For investment professionals only

Author: Ben Lord, M&G Investments

As we look ahead to the second half of 2023 we maintain a positive outlook for fixed income markets. With inflation expected to gradually come down, and with the end of the interest rate hiking cycle now in sight, we think fixed income continues to offer an attractive entry point for investors. That said, the macro backdrop remains uncertain and we think a flexible approach to asset allocation will be increasingly important in order to capitalise on the most compelling risk/return opportunities across global bond markets.

Inflation is likely to continue to be the key driver of fixed income markets, although we are now seeing clear signs that we are past the peak. This is certainly the case in the US, where the Consumer Price Index (CPI) figures for April dropped to 4.9% on an annualised basis, while core inflation moderated to 5.5%. Furthermore, it is no longer just a few items that are pushing overall inflation lower, but seems to be a broader trend as evidenced by the recent fall in median CPI. Another encouraging sign is the deceleration in rent prices – rents represent the biggest component of the US inflation basket and this is therefore a key metric we like to monitor.

Therefore, while inflation of around 5% is still elevated and higher than we would like, things do appear to be finally moving in the right direction. Inflationary pressures are easing, a wage-price spiral seems to have been avoided for now, and rent inflation appears to have peaked. It might take a little longer than expected to return to target, but we do seem to be on the right track.

Against this backdrop, we believe we are nearing the end of the current US interest rate hiking cycle. Based on patterns of tightening cycles since the early 1970s, we think hiking will stop once rates move decisively above inflation. This echoes comments by Fed Chairman Jerome Powell’s in September 2022: “You want to be at a place where real rates are positive across the entire yield curve.” With interest rates now at 5% and inflation gradually declining, we believe we have reached this very important juncture for the US economy.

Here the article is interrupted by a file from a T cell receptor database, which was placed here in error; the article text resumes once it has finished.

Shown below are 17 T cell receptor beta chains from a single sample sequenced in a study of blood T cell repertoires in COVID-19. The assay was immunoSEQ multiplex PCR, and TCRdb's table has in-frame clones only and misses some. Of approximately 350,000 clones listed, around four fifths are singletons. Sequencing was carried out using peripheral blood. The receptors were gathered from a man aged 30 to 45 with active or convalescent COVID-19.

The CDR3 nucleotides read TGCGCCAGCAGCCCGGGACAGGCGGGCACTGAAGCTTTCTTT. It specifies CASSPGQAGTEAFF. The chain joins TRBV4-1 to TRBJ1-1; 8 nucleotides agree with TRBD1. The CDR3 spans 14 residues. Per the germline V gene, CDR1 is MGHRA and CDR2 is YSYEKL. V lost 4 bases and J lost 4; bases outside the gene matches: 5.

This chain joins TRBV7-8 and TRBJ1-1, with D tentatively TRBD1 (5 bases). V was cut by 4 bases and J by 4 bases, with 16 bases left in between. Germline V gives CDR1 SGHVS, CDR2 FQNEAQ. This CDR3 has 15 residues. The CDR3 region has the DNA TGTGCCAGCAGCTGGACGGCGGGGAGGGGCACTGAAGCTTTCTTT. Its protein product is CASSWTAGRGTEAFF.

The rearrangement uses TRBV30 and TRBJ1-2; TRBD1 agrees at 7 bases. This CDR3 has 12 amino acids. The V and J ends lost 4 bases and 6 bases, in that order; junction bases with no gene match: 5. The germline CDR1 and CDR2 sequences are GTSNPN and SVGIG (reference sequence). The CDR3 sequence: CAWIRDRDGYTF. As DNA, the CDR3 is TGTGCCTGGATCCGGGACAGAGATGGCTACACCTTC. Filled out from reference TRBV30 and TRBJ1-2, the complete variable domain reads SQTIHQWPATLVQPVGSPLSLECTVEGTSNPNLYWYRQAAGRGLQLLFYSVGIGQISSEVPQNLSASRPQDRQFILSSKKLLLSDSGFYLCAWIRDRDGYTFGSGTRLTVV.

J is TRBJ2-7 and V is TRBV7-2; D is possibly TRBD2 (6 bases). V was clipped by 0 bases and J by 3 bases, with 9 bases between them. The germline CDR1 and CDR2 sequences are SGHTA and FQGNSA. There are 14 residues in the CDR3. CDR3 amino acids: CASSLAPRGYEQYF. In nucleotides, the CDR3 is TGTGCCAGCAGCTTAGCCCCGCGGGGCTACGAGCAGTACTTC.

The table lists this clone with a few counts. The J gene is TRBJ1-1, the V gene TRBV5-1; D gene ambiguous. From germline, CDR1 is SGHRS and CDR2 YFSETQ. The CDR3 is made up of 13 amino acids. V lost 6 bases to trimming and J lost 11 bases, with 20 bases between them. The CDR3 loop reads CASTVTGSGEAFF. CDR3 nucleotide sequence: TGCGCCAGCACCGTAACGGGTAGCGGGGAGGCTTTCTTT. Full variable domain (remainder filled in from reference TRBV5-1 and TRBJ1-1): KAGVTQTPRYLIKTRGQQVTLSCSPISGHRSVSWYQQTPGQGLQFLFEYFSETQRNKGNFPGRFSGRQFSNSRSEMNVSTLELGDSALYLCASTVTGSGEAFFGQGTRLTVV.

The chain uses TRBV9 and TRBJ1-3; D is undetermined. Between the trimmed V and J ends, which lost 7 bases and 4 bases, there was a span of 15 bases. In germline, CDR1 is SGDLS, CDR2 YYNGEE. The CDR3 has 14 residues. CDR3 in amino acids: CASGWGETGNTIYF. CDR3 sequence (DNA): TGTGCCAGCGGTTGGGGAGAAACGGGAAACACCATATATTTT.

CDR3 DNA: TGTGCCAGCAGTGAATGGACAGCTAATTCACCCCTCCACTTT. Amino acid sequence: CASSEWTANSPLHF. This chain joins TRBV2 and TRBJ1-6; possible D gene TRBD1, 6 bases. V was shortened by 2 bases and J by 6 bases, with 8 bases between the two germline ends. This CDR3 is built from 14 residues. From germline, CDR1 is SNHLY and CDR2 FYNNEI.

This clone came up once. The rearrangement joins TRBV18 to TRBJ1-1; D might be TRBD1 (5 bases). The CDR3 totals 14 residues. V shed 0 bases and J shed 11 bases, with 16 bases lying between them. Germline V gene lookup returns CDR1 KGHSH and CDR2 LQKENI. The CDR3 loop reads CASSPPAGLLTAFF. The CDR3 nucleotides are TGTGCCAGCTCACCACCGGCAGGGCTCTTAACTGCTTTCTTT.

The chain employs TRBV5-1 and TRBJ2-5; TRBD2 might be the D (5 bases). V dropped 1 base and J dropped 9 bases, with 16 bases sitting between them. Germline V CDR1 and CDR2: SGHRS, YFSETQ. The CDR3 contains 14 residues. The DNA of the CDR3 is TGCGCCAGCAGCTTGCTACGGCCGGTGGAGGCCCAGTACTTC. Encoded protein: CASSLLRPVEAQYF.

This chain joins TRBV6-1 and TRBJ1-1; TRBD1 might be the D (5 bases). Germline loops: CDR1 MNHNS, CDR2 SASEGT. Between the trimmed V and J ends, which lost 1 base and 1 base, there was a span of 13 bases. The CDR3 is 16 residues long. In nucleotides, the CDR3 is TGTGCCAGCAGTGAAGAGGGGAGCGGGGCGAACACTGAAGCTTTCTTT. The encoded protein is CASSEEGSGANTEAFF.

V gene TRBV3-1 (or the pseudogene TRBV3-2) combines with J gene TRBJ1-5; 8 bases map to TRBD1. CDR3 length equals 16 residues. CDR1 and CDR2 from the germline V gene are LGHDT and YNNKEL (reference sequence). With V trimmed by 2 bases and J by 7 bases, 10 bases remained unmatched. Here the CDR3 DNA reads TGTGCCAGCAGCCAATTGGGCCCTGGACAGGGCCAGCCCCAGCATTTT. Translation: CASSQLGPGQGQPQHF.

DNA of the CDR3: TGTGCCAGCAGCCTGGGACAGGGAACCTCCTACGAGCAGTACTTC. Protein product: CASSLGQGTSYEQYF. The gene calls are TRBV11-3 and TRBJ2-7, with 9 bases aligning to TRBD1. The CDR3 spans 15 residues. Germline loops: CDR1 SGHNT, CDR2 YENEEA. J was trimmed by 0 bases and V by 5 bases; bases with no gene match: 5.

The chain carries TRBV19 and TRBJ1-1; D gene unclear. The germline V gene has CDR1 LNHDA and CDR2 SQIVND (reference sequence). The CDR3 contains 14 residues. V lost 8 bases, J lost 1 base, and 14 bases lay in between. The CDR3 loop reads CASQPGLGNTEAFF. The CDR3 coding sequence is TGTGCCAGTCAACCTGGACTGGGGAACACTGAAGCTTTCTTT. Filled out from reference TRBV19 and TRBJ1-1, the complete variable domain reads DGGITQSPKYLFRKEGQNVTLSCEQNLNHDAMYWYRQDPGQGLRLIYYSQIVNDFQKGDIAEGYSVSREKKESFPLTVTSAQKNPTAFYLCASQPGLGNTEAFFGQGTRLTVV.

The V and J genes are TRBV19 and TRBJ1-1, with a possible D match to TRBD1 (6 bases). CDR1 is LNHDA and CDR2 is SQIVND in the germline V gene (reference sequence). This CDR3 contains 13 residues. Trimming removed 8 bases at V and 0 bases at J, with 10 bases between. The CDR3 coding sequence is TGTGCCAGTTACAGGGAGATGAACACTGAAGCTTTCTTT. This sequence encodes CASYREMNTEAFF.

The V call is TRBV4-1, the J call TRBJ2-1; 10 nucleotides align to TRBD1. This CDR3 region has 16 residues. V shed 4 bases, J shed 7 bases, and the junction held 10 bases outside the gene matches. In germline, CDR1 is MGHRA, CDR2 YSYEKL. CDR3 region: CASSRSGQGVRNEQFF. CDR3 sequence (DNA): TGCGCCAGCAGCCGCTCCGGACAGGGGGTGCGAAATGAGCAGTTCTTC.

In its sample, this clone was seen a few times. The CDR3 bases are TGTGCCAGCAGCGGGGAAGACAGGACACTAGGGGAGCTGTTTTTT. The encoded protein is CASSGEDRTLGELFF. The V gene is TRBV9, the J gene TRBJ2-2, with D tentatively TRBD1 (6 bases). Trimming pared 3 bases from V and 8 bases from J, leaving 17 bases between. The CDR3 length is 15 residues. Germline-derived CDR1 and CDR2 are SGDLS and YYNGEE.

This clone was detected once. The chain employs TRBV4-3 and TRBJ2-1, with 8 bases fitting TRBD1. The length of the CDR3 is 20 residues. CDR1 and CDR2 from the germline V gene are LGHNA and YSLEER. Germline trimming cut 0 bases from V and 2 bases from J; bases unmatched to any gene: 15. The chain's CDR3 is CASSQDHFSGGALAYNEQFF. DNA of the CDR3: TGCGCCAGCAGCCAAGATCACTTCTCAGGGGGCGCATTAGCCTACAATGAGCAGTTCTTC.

Opportunities in investment grade credit

After a brutal 18 months or so for fixed income markets, we think an environment of easing inflation and lower interest rates should provide a more supportive backdrop going forward. Importantly, after the sharp rise in yields in 2022, fixed income offers a much better starting point, and we believe investors are being well-compensated for taking both interest rate and credit risk. On the other hand, the global economic outlook remains uncertain and we therefore continue to favour more highly-rated, investment grade corporate bonds, which we think should provide a good degree of resilience if do go into a deeper-than-expected recession.

From a fundamental perspective, we think that companies are still in good shape and investors are being well-compensated for any reasonable expectation of default. Furthermore, by providing exposure to both interest rates and credit, we believe investment grade corporate bonds offer natural diversification qualities and can provide a source of resilience during uncertain market conditions. While 2022 was an exception, credit spreads and interest rates typically move in opposite directions to one another, and we believe this inverse correlation can offer a valuable cushion against adverse market movements.